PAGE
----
BLTC Press Titles


available for Kindle at Amazon.com


Further Adventures of an Irish R. M.

Edith Somerville and Martin Ross


The Secret Doctrine, Volume I Cosmogenesis

H. P. Blavatsky


The Secret Doctrine, Volume II Anthropogenesis

H. P. Blavatsky


Alice's Adventures in Wonderland

Lewis Carroll


Discovery

by Sir Richard Gregory

Excerpt:

Behind the dais there was a heavy curtain which stretched right across the room, and in front of it, at opposite corners, two young girls, clad in grey, clinging draperies, sat upon their heels, with the palms of their hands resting flat upon their thighs. Their hair hung loose down their backs, their chins were uplifted, their eyes fixed, their bodies rigid in an attitude of contemplation. In the centre of the room a woman stood, gazing upwards at the ceiling, her arms folded across her breast. Her grey hair, lank and unruly, was partially hidden by an ample floating veil of an indefinite shade of grey, and from her meagre shoulders and arms, her garment—it was hardly a gown—descended in straight, heavy, shapeless folds. In front of her was a small table, on it a large crystal globe, which rested on a stand of black wood, exquisitely carved and inlaid with mother-ofpearl, and beside it a small metal box.

Immediately above the old woman's head an oil lamp, the flame of which was screened by a piece of crimson silk, shed a feeble and lurid light upon the scene. Against the wall half a dozen chairs, on the floor a threadbare carpet, and in one corner a broken-down chiffonier represented the sum total of the furniture in the stuffy little room. The curtains in front of the window, as well as the portieres which masked both the doors, were heavy and thick, excluding all light and most of the outside air.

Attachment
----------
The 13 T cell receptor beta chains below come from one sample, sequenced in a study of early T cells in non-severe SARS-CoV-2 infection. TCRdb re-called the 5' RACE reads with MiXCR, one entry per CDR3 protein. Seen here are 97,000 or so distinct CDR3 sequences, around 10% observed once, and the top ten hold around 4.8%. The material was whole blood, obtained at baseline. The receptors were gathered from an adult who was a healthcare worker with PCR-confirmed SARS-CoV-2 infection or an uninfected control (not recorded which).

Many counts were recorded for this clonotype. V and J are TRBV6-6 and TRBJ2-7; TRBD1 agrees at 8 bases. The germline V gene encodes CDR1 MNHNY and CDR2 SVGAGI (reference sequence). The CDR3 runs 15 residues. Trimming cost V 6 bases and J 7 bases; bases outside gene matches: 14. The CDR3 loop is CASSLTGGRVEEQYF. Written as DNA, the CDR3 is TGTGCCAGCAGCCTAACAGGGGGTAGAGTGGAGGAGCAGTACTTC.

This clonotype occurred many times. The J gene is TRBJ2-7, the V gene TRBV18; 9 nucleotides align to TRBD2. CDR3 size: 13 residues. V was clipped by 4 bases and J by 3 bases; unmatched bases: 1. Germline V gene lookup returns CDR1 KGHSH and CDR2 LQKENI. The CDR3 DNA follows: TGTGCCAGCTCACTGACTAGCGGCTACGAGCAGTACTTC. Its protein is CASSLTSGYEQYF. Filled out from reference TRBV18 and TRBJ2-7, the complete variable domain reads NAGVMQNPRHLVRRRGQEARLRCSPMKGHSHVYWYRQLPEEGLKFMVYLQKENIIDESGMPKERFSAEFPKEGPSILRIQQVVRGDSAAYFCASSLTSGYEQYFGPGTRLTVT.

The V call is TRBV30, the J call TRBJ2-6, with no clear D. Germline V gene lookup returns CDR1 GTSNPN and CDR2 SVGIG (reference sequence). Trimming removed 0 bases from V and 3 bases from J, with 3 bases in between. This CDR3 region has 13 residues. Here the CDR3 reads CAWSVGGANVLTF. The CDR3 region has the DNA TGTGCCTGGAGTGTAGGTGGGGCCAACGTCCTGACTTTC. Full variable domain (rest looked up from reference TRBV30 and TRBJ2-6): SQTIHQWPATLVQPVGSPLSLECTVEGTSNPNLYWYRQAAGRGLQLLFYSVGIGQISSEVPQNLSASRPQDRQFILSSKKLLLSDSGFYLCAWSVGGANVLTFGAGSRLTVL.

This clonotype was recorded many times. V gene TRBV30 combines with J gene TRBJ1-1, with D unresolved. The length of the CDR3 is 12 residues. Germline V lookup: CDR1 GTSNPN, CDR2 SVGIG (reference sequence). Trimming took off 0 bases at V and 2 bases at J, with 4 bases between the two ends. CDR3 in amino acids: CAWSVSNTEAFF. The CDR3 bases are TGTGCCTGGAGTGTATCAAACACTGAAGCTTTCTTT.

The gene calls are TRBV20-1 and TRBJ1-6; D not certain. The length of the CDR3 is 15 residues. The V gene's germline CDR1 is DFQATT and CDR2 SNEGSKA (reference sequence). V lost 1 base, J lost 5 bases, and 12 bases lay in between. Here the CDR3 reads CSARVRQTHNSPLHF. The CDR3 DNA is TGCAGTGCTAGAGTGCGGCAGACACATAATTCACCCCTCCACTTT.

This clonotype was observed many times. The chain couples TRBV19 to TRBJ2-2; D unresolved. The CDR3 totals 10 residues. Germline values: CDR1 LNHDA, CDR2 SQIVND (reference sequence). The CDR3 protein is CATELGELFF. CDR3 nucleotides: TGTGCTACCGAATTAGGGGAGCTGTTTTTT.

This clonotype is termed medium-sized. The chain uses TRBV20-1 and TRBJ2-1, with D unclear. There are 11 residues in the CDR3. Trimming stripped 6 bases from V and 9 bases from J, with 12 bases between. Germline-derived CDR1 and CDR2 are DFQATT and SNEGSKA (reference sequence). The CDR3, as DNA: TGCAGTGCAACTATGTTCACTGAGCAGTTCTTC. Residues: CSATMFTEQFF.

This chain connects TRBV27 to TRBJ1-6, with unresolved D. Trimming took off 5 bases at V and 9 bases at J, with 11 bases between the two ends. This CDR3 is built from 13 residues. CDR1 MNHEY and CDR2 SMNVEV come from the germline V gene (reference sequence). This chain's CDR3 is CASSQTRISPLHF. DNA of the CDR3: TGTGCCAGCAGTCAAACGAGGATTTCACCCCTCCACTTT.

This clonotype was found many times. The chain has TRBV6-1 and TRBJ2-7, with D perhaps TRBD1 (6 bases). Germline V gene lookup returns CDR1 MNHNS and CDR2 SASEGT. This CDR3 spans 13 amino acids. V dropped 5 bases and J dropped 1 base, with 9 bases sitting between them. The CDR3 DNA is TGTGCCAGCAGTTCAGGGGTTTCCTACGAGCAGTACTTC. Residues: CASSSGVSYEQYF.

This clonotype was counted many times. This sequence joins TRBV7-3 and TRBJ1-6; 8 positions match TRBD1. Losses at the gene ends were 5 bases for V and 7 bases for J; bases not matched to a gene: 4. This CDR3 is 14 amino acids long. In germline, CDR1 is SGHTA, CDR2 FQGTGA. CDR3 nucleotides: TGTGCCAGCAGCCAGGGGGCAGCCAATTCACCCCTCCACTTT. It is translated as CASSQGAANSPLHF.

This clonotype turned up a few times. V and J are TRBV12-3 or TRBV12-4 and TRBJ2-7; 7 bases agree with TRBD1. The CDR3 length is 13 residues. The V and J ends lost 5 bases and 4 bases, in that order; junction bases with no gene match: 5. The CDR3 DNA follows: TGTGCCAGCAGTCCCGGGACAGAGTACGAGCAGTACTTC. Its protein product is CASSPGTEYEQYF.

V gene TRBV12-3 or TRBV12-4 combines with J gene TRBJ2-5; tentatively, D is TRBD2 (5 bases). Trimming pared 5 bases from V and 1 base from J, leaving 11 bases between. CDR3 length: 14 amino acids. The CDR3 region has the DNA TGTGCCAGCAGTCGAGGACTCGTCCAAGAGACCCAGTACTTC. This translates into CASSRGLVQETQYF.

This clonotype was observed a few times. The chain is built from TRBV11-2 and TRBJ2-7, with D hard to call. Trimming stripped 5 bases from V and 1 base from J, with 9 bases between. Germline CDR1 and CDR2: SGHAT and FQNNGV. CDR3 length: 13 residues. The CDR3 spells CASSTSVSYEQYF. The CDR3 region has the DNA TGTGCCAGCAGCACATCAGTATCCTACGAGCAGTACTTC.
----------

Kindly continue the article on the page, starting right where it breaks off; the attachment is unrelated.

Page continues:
The old woman, with eyes fixed upon the ceiling, spoke in a dull, even monotone.

"Citizen Robespierre, who is the Chosen of the Most High, hath deigned to enter the humble abode of his servant," she said. "What is his pleasure to-day ?"

"The shade of Danton pursues me," Robespierre replied, and his voice too sounded toneless, as if muffled by the heavily weighted atmosphere. "Can you not lay him to rest?"

The woman stretched out her arms. The folds of her woollen draperies hung straight from shoulder to wrist down to the ground, so that she looked like a shapeless, bodiless, grey ghost in the dim, red light.

"Blood!" she exclaimed in a weird, cadaverous wail. "Blood around thee and blood at thy feet! But not upon thy head, O Chosen of the Almighty! Thy decrees are those of the Most High! Thy hand wields His avenging Sword! I see thee walking upon a sea of blood, yet thy feet are as white as lilies and thy garments are spotless as the driven snow. Avaunt," she cried in sepulchral tones, "ye spirits of evil! Avaunt, ye vampires and ghouls! and venture not with your noxious breath to disturb the serenity of our Morning Star!"

The girls in front of the dais raised their arms above their heads and echoed the old soothsayer's wails.

"Avaunt!" they cried solemnly. "Avaunt!"

Now from a distant corner of the room, a small figure detached itself out of the murky shadows. It was the figure of a young negro, clad in white from head to foot. In the semi-darkness the draperies which he wore were alone visible, and the whites of his eyes. Thus he seemed to be walking without any feet, to have eyes without any face, and to be carrying a heavy vessel without using any hands. His appearance indeed was so startling and so unearthly that the man upon the dais could not suppress an exclamation of terror. Whereupon a wide row of dazzling white teeth showed somewhere between the folds of the spectral draperies, and further enhanced the spook-like appearance of the blackamoor. He carried a deep bowl fashioned of chased copper, which he placed upon the table in front of the old woman, immediately behind the crystal globe and the small metal box. The seer then opened the box, took out a pinch of something brown and powdery, and holding it between finger and thumb, she said solemnly:

"From out the heart of France rises the incense of faith, of hope, and of love!" and she dropped the powder into the bowl. "May it prove acceptable to him who is her chosen Lord!"


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